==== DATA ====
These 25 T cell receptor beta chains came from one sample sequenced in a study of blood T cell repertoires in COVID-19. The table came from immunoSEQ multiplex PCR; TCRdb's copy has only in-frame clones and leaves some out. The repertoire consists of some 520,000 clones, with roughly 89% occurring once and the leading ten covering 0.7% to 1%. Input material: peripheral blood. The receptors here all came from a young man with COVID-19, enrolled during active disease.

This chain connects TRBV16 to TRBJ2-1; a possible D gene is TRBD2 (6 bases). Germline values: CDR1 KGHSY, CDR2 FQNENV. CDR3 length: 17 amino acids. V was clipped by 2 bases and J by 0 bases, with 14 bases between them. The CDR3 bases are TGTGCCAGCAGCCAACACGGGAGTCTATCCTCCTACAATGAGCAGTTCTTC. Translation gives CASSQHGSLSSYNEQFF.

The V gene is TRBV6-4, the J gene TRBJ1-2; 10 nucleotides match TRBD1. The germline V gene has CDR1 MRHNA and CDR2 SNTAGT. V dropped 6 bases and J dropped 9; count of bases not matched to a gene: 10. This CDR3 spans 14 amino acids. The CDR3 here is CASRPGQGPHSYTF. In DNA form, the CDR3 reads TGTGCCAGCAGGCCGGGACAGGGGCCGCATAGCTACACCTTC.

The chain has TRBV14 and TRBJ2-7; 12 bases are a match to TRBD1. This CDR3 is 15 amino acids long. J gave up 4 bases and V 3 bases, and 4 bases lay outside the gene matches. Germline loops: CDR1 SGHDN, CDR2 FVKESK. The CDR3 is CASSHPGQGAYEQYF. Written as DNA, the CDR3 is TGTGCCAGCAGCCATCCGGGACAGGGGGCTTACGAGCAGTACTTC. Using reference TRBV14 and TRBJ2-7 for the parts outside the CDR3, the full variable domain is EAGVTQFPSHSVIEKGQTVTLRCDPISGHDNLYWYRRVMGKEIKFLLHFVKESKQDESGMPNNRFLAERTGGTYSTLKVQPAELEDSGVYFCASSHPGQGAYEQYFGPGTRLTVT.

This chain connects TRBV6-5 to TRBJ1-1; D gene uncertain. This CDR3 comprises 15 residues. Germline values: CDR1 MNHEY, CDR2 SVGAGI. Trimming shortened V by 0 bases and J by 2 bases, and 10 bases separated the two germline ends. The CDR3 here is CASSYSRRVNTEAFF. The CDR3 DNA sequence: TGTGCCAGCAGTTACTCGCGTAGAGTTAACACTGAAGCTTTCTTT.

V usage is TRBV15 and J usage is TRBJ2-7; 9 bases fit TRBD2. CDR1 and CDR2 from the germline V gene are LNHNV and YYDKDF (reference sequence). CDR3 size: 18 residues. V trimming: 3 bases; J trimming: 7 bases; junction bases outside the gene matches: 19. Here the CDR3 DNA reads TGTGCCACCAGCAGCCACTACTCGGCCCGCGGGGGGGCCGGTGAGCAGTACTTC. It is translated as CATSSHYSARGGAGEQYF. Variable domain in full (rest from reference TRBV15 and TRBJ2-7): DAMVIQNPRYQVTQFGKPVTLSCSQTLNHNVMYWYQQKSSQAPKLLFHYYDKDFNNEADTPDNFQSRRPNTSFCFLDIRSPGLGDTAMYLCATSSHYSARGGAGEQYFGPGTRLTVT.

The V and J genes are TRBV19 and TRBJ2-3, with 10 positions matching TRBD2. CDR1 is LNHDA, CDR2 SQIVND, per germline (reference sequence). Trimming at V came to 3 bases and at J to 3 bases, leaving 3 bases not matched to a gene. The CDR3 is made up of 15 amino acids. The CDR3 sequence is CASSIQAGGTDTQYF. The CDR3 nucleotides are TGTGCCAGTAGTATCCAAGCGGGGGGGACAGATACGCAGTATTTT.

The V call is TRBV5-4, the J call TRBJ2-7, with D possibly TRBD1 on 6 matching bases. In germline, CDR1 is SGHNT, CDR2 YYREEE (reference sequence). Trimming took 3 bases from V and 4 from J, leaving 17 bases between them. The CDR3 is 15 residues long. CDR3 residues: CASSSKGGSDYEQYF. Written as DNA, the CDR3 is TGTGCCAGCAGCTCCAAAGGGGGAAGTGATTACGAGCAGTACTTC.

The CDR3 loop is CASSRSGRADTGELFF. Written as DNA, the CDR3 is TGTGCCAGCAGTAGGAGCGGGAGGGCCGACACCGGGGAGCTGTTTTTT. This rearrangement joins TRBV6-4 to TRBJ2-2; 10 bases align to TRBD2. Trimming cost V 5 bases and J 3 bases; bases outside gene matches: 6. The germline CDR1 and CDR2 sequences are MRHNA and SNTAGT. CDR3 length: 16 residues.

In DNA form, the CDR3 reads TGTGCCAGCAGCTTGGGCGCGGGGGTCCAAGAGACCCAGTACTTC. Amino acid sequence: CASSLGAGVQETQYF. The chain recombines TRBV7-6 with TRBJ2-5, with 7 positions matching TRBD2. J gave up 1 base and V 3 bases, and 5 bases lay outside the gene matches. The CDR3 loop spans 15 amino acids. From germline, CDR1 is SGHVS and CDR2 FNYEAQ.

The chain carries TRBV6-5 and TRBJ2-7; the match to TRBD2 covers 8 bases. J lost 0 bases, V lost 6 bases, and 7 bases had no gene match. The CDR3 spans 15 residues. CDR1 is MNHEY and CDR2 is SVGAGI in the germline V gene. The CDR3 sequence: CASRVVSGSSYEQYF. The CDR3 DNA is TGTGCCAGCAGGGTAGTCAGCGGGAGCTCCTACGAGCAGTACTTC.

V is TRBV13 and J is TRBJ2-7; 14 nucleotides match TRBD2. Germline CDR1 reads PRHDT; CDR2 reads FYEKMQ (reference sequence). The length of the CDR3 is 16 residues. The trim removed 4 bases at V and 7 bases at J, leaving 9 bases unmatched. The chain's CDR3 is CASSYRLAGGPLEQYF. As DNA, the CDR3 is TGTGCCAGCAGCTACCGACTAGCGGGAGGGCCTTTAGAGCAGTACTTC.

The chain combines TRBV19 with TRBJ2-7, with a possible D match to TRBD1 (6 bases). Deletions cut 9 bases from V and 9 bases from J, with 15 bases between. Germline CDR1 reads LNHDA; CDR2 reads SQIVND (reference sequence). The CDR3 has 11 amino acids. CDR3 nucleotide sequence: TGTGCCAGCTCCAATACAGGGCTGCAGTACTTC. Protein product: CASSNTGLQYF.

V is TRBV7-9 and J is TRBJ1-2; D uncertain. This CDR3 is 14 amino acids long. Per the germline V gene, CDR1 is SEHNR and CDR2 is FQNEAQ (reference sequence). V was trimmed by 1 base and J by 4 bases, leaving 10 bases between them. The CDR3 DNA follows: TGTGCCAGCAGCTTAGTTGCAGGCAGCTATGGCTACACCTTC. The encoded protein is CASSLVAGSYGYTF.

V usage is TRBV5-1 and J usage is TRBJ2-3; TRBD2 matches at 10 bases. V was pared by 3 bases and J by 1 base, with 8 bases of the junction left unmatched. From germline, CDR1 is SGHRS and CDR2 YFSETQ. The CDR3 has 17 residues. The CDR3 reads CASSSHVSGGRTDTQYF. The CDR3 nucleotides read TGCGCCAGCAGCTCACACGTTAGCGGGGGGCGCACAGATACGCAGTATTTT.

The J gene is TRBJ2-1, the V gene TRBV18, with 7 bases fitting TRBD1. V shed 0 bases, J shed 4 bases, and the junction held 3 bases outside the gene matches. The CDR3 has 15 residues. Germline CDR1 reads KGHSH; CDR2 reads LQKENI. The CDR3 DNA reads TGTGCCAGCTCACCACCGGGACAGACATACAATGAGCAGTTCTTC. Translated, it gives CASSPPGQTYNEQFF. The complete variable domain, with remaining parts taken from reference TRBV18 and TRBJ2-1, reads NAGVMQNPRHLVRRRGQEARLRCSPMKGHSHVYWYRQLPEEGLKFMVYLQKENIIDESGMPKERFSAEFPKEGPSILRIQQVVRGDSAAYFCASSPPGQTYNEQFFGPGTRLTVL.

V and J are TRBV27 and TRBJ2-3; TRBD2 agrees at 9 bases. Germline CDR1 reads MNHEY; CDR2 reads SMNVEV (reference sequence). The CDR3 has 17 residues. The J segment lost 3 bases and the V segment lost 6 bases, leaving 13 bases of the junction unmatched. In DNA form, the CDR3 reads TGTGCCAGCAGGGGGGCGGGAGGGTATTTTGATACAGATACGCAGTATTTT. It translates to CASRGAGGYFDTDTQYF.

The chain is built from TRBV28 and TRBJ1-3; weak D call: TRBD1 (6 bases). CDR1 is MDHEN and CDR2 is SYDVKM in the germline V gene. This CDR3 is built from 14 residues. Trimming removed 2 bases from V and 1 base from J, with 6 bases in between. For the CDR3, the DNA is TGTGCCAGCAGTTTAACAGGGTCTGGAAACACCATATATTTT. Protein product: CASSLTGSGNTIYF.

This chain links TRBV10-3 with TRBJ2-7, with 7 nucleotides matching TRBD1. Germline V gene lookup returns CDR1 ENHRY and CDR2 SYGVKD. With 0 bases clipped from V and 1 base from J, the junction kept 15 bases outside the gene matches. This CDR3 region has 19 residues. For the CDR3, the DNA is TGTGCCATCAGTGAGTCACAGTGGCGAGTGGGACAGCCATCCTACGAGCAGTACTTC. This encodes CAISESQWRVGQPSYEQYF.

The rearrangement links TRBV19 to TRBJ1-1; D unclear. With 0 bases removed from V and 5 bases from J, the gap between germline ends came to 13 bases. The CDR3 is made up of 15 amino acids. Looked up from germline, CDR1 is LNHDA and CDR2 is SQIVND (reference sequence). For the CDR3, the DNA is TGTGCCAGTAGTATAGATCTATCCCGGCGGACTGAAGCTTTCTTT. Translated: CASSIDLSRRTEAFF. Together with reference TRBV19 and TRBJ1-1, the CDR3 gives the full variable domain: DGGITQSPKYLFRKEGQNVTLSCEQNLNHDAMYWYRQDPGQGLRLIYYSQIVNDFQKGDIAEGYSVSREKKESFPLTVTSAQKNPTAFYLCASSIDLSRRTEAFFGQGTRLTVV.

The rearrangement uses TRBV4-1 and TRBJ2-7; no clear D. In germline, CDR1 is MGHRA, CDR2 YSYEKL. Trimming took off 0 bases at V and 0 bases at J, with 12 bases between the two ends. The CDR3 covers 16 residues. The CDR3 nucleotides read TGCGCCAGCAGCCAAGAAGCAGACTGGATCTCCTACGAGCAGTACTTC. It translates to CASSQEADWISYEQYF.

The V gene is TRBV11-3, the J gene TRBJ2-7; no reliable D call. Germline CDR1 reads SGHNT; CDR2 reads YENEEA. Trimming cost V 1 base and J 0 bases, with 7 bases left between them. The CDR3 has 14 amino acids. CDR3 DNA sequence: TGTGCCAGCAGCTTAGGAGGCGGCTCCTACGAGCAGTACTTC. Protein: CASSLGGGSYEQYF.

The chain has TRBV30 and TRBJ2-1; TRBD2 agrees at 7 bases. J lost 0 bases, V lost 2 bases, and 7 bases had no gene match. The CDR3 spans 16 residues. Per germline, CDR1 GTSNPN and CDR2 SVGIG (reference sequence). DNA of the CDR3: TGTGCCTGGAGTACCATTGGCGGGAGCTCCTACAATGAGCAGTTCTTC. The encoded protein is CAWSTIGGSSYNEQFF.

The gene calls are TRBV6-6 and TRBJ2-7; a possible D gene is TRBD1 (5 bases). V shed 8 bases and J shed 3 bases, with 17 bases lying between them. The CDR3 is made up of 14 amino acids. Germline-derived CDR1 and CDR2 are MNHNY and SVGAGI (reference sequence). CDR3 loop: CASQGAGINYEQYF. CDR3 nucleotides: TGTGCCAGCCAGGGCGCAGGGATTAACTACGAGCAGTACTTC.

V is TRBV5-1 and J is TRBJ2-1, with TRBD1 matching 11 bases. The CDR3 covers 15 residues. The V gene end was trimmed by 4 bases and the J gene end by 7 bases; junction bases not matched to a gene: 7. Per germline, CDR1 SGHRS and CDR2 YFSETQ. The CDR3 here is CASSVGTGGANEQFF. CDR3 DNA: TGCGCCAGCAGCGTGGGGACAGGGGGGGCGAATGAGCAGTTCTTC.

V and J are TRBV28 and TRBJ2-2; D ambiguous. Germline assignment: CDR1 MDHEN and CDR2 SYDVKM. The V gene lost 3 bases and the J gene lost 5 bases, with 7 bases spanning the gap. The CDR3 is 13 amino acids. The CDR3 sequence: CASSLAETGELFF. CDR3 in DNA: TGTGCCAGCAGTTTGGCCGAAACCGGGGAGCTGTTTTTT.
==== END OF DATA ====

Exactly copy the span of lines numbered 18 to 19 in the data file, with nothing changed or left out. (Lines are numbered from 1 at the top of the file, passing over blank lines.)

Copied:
The chain is built from TRBV28 and TRBJ1-3; weak D call: TRBD1 (6 bases). CDR1 is MDHEN and CDR2 is SYDVKM in the germline V gene. This CDR3 is built from 14 residues. Trimming removed 2 bases from V and 1 base from J, with 6 bases in between. For the CDR3, the DNA is TGTGCCAGCAGTTTAACAGGGTCTGGAAACACCATATATTTT. Protein product: CASSLTGSGNTIYF.

This chain links TRBV10-3 with TRBJ2-7, with 7 nucleotides matching TRBD1. Germline V gene lookup returns CDR1 ENHRY and CDR2 SYGVKD. With 0 bases clipped from V and 1 base from J, the junction kept 15 bases outside the gene matches. This CDR3 region has 19 residues. For the CDR3, the DNA is TGTGCCATCAGTGAGTCACAGTGGCGAGTGGGACAGCCATCCTACGAGCAGTACTTC. This encodes CAISESQWRVGQPSYEQYF.